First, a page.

New technologies are reshaping many traditional sectors. This is the case for healthcare and medical devices, which have experienced critical changes during the last years. New technologies are changing the ways we diagnose, treat and monitor illnesses. Therefore, we built our MedTech RTIC, targeting UK companies providing proprietary technologies and new medical devices. We found 988 UK companies pushing for the modernisation of medical practice, with an aggregated net worth value of £24.8bn and employing more than 65,000 people.
A taxonomy for MedTech
We followed a technology approach to create our MedTech taxonomy, outlining the emergent technologies applied to medical devices. This approach not only help us to identify relevant companies, but also let us know which are the most relevant technologies.
- Advanced materials: these are the companies applying advanced materials to new medical devices. We identified 220 companies in this space.
- Artificial Intelligence: in this group, we target companies applying artificial intelligence and proprietary algorithms to healthcare tools. We found 245 companies.
- Imaging: in this category, we aggregate the companies that are using new technologies to create and/or analyse medical images. We captured 139 companies.
- Internet of Medical Things: here we address companies making possible for health devices to share real-time data. We found 176 companies.
- Photonics: this segment targets companies using photons (light) in medical devices. We found 139 companies.
- Robotics and Automation: these companies are using developments in robotics and automation in medical devices. We captures 163 companies.
- XReality: these companies are applying virtual, augmented or mixed reality technologies to healthcare, often for educational and training purposes. We identified 37 companies.
A relational view of MedTech
We have prepared a chord diagram that visualises the relationships among taxonomy groups. You can hover over the chords to see the numbers of companies shared by different segments.
The diagram informs that the relationships across taxonomy groups are not large. The most relevant are AI-Robotics and Automation (27 companies), Advanced Materials-IoMT (26 companies) and AI-Photonics (24). Hence, we can conclude that artificial intelligence is key for both Robotics and Automation and Photonics medical devices, while Advanced Materials are central for the Internet of Medical Things. This is because Advanced Materials have been key in the development of wearables, sensors and monitoring devices sharing patients’ real-time data. We can see this relationship with our Wearables and Quantified Self RTIC, since we find 42 MedTech companies also present in this space.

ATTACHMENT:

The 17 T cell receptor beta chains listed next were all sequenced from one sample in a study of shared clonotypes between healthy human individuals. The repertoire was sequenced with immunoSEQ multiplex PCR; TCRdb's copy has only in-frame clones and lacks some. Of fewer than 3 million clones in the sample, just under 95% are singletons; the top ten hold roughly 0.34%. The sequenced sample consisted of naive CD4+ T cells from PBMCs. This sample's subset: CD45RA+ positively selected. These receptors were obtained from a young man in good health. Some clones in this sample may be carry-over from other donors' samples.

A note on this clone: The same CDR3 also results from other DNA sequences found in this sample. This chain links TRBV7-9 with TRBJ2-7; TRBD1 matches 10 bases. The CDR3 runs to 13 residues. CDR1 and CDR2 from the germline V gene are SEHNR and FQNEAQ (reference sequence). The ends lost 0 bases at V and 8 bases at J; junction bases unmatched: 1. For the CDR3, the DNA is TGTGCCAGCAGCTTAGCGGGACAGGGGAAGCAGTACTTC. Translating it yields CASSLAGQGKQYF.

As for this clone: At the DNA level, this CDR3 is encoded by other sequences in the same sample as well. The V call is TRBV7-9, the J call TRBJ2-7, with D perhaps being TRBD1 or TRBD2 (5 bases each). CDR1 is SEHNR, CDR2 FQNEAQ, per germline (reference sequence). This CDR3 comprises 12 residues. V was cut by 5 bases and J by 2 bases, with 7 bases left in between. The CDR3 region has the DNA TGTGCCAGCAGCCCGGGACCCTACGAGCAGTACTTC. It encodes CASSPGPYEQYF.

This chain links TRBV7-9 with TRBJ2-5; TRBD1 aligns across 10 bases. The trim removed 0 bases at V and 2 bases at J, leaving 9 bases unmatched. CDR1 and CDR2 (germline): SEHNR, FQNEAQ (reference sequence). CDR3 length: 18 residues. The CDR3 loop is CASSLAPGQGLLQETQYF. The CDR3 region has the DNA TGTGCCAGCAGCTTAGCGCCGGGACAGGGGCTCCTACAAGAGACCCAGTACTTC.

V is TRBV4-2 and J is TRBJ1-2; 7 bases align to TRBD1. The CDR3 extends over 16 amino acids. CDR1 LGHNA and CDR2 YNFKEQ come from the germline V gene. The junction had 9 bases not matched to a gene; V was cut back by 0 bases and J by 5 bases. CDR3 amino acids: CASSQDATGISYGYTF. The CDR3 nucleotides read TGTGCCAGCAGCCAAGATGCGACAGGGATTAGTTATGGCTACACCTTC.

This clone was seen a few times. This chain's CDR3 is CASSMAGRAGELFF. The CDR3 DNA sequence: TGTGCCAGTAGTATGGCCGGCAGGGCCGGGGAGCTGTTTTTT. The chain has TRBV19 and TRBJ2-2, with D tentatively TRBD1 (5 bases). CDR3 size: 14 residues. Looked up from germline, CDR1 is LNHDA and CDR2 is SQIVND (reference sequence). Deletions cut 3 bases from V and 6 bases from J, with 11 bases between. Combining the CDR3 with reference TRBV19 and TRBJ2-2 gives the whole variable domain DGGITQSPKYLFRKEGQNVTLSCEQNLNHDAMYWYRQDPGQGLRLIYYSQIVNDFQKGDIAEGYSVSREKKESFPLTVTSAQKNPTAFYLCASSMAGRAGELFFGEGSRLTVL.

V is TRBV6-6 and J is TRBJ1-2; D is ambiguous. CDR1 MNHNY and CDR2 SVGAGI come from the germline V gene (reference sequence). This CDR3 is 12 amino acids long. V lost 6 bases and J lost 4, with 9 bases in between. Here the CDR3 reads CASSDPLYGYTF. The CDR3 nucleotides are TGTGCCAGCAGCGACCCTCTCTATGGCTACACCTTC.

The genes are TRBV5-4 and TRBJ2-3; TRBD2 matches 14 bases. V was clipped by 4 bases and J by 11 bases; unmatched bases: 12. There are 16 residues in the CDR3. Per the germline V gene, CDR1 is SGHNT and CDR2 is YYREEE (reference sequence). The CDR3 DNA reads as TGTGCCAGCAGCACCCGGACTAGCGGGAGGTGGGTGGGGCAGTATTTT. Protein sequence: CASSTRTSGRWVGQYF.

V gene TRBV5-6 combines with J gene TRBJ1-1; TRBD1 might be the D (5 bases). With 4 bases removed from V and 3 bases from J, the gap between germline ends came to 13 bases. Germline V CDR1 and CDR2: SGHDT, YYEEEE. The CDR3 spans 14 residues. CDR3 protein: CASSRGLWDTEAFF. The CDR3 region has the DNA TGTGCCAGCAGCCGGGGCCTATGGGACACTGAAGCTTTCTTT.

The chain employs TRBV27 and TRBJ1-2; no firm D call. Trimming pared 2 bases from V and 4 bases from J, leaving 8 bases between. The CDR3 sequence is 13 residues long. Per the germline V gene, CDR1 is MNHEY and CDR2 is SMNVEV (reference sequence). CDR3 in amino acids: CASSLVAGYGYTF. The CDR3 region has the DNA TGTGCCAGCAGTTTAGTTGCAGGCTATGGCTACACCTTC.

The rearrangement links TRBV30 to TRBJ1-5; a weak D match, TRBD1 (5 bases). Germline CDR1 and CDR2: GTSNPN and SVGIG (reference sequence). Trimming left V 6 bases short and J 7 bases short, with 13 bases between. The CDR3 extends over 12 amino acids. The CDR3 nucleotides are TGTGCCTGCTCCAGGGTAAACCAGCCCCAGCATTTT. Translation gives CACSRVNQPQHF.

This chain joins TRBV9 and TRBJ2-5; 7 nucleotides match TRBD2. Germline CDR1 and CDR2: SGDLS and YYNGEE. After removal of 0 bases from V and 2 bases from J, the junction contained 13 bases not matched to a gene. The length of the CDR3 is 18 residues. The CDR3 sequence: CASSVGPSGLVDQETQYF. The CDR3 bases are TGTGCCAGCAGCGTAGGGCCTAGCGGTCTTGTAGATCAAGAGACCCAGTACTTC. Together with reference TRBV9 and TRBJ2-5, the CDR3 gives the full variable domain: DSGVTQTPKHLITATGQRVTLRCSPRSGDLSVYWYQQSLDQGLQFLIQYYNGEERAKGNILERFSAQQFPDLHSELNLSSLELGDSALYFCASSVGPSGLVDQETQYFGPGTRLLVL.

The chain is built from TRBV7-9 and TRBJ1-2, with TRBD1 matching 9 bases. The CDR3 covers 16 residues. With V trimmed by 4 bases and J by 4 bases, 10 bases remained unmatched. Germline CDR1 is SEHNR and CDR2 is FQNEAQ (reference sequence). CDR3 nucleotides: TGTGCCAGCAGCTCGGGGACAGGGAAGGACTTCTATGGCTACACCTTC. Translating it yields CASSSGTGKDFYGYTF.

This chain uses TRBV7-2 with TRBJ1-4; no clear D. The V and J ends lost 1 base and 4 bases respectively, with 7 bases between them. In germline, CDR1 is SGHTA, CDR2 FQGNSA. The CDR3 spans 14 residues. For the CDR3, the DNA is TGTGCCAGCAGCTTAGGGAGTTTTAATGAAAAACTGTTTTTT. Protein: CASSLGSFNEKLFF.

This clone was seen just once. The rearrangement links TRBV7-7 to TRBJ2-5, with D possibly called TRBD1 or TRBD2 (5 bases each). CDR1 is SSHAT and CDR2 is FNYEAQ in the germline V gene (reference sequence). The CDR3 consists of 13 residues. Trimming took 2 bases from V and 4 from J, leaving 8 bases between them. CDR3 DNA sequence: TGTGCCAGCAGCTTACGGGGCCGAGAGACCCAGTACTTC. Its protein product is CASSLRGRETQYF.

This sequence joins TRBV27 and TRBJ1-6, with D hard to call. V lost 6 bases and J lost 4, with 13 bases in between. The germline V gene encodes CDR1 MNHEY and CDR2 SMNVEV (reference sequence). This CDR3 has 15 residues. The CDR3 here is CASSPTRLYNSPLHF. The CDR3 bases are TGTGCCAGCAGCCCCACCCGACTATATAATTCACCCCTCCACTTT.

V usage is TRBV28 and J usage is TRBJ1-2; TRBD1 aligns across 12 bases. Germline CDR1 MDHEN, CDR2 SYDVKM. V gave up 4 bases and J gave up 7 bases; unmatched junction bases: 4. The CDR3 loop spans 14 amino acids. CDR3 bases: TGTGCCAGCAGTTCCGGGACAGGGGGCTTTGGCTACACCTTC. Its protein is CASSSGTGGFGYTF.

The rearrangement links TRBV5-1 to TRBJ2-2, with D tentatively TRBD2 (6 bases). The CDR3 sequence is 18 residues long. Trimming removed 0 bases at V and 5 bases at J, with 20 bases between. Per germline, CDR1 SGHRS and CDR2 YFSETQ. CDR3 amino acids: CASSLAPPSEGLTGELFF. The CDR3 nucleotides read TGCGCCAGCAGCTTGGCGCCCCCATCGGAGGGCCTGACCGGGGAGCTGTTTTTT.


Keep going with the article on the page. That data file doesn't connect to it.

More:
The language of MedTech
Our platform is able to extract complementary insights from website text too. One of our newest features is Sector Keywords Enrichment: we are able to identify sector-specific keywords, and quantify how likely are companies to use them in comparison to the average UK company. Hence, these keywords provide meaningful information about sectors’ specialised practices. Below we have prepared a wordcloud illustrating MedTech’s specialised language.
Thanks to our platform, we know that MedTech companies are a 4,356% more likely to use the expression “precision medicine” in their website text than the average UK company, a 2,517% more likely to use “medical technologies” and a 2,0717% to use “additive manufacturing”. Besides, the sector close engages with several terms related to AI, like deep learning, neural networks and language processing. Ultimately, we see a prevalence of advanced materials keywords, such as graphene or composites. Therefore, our Sector Keywords Enrichment proves very useful to further understand the specialised practices of companies captured in an RTIC.
Find out more about our machine learning platform.
MedTech’s geography: a Local Authority view
We believe it is important to know the geographical distribution of industrial sectors to find clusters or hidden patterns. For this reason, we have prepared an interactive choropleth map that displays the number of MedTech companies found within the boundaries of UK’s local authorities.
The map shows that there is a concentration of MedTech companies in central London local authorities, as we have seen with other emergent economies. However, we can see that MedTech companies are also prevalent in South Cambridgeshire, Vale of White Horse or Sheffield. These kinds of insight are crucial for public sector planning, as far as they provide a view of the relative strength of regions.
Wrapping up MedTech
During the last year and a half we have learnt how important it is to understand developments in healthcare and know the medical capabilities of each region. This is why we concluded that looking into the MedTech sector in the UK is a much needed task. The result is a dataset that allows us to understand the size of the sector, its financial performance and specific details about MedTech’s practices and geography. Nonetheless, we want encourage experts and the public and private sectors to work with us to create more information about the healthcare revolution in the UK.